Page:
At presentation, her body temperature was 38.5°C and she was hemodynamically stable. She reported no cough, dyspnea, abdominal pain, diarrhea, or dysuria. She had no clinical signs indicating a respiratory, urinary, or abdominal infection while a systolic aortic valve murmur was present. Her ECG revealed a 1st-degree AV block and her chest X-ray showed a cavity at the right upper lung field. Her tests revealed anemia (HCT = 23%, HGB = 7.2 mg/dL), a low WBC count, an elevated ESR (>100 mm/h), and CRP = 71.4 mg/L (0.0–5.0 mg/L); thus, she received 1 RBC unit for treating anemia. Fever was initially considered as a symptom of a urinary tract infection, which did not respond to the antibiotic treatment per os, and therefore she was treated with intravenous meropenem. At the same time, the patient received multiple blood transfusions, due to the fact that she was not responding to erythropoietin.

Since fever was persisting even after antibiotic treatment, simultaneously further investigation was deemed necessary. The patient had a CT scanning of the chest and the abdomen. The chest scanning revealed a cavity at the right upper lung field, which was consistent with the history of the old TB infection and the chest X-ray findings. The abdominal scan did not reveal any significant findings apart from the presence of edema at the rectum (Figure 1).

Subsequently, the patient had a colonoscopy, which revealed a thickened fold of rectum mucosa and diverticulosis of the sigmoid with redness of the surrounding mucosa. The patient was treated for 12 days with meropenem before the colonoscopy and diverticulosis was excluded as the cause of pyrexia since her fever did not settle. However, the coexistence of diverticulitis in remission could not be excluded. A few days later, the biopsies from colonoscopy revealed a mild chronic, unspecific inflammation of the sigmoid and the rectum.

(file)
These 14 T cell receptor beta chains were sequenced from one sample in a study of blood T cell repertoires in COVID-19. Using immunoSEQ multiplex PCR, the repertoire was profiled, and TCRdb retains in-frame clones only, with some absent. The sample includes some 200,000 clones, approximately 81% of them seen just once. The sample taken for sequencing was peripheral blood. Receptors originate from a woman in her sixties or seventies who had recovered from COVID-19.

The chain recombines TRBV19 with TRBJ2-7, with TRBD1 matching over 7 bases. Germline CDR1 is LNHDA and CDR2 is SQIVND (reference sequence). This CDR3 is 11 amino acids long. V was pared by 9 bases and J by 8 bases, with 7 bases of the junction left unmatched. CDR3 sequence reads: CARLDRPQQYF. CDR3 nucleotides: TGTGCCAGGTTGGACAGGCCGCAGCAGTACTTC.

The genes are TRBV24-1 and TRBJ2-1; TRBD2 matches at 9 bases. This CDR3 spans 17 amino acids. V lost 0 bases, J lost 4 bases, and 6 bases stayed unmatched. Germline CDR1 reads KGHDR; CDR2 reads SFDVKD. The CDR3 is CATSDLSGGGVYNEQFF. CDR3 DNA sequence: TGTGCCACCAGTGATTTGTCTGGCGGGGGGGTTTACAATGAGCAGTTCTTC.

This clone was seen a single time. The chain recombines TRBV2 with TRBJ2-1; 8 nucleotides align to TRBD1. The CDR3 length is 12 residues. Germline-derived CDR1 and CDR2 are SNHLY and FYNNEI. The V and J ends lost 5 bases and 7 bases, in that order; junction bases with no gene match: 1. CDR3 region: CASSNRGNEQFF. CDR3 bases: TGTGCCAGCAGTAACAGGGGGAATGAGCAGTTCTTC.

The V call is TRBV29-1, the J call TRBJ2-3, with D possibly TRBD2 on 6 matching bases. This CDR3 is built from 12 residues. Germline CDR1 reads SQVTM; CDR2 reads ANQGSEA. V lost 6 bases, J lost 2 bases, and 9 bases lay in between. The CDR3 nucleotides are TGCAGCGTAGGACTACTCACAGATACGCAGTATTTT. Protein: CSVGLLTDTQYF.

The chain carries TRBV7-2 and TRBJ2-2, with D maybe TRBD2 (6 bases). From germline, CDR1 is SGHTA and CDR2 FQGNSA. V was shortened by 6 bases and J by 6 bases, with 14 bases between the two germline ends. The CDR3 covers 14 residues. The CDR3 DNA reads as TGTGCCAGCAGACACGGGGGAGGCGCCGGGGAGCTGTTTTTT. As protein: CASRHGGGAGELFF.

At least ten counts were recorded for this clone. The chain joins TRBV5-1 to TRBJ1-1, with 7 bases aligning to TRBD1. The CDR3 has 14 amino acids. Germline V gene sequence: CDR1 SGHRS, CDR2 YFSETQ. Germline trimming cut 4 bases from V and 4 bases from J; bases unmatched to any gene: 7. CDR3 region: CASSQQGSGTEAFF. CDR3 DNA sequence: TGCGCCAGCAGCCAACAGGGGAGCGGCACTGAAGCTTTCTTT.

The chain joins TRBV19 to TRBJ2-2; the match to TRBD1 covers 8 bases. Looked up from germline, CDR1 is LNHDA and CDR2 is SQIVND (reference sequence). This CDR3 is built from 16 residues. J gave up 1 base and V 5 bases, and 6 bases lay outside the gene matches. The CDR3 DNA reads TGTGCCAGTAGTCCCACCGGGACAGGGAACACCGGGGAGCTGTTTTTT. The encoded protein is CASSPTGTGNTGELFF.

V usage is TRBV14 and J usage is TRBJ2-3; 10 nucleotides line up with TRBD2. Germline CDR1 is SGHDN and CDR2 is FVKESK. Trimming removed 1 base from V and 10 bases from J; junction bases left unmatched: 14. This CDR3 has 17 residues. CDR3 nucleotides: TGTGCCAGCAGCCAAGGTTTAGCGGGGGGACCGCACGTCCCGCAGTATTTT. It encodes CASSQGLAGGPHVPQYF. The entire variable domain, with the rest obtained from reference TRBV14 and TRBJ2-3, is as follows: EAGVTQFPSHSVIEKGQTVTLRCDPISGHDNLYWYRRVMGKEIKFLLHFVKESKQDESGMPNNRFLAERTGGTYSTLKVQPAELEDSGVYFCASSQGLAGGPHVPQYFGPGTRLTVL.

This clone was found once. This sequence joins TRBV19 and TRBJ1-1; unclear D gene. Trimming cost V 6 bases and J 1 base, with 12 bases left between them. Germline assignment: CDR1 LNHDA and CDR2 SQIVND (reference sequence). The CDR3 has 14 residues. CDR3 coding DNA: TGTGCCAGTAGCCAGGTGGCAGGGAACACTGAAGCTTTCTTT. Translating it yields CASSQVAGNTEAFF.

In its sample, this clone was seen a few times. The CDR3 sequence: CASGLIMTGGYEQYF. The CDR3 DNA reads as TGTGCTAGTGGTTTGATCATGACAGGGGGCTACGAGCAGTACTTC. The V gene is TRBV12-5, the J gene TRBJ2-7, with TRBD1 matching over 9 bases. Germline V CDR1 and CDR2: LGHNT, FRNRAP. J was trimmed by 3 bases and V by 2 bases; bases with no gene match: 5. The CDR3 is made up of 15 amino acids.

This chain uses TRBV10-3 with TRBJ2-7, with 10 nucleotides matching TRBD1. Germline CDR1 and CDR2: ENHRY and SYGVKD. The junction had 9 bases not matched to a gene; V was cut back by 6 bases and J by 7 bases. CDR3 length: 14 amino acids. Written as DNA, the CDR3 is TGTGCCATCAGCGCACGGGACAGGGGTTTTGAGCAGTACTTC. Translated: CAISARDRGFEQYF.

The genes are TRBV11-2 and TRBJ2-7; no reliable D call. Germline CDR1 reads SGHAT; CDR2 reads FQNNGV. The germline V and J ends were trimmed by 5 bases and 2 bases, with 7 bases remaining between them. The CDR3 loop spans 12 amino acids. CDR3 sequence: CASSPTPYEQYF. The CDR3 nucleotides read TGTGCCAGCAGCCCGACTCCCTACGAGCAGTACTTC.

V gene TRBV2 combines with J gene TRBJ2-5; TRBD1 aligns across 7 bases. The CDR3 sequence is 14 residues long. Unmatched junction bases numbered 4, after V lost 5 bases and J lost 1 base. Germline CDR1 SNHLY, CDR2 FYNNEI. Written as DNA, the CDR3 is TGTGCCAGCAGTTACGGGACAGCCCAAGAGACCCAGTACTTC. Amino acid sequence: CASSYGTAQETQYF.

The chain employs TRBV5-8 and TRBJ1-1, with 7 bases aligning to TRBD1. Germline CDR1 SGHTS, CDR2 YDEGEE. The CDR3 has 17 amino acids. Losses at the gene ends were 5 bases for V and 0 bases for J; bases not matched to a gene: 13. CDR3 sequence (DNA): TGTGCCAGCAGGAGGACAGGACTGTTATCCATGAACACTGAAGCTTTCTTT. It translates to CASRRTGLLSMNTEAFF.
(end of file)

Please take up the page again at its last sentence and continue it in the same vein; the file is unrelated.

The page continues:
Awaiting the results of the biopsies, the patient had a gastroscopy, which only revealed a mild gastritis. The transthoracic cardiac ultrasound confirmed a mild aortic valve stenosis with no other findings indicating endocarditis; thus, we did not proceed to a transoesophageal echocardiogram (multiple blood cultures were all negative). A myelogramconfirmed the MDS, RARS type. Moreover, a full laboratory examination of the immune system was conducted (ANA, anti-dsDNA, anti-ENA, anti-RNP, anti-Ro, anti-La, anti-sm, C-ANCA, P-ANCA, anti-MPO, anti-PR3, and anti-CCP) as well as serum protein electrophoresis, right temporal artery biopsy, and investigation for possible relapse of the old TB infection (Mantoux, urine, gastric fluid, sputum and bone marrow Ziehl-Neelsen stain, and culture for β-Koch). Pending the results, the patient was discharged with prescription for paracetamol to treat the fever.

A few days later, the patient was readmitted for a blood transfusion and she was still febrile. The results of the immunologic tests were inconclusive ANA (−), anti-ENA (+), and anti-RNP (+)}; the serum protein electrophoresis and the temporal artery biopsy were negative and so were the tests for the reactivation of the old TB infection. The patient was evaluated by a rheumatologist who recommended treatment with 20 mg of prednisone daily. After 21 days, the patient remained febrile and thus underwent a gallium-67 scintigraphy searching for a hidden focus of inflammation. The gallium-67 scintigraphy revealed persistent diffuse concentration of the gallium in the ascending colon (Figure 2) at 24-hour imaging, in discordance with the colonoscopy (no signs of active inflammation at the ascending colon).

The gallium-67 diffuse uptake of the ascending colon remained stable at the repeated 48- and 72-hour imaging without any topographic change after the use of laxatives (Figure 3).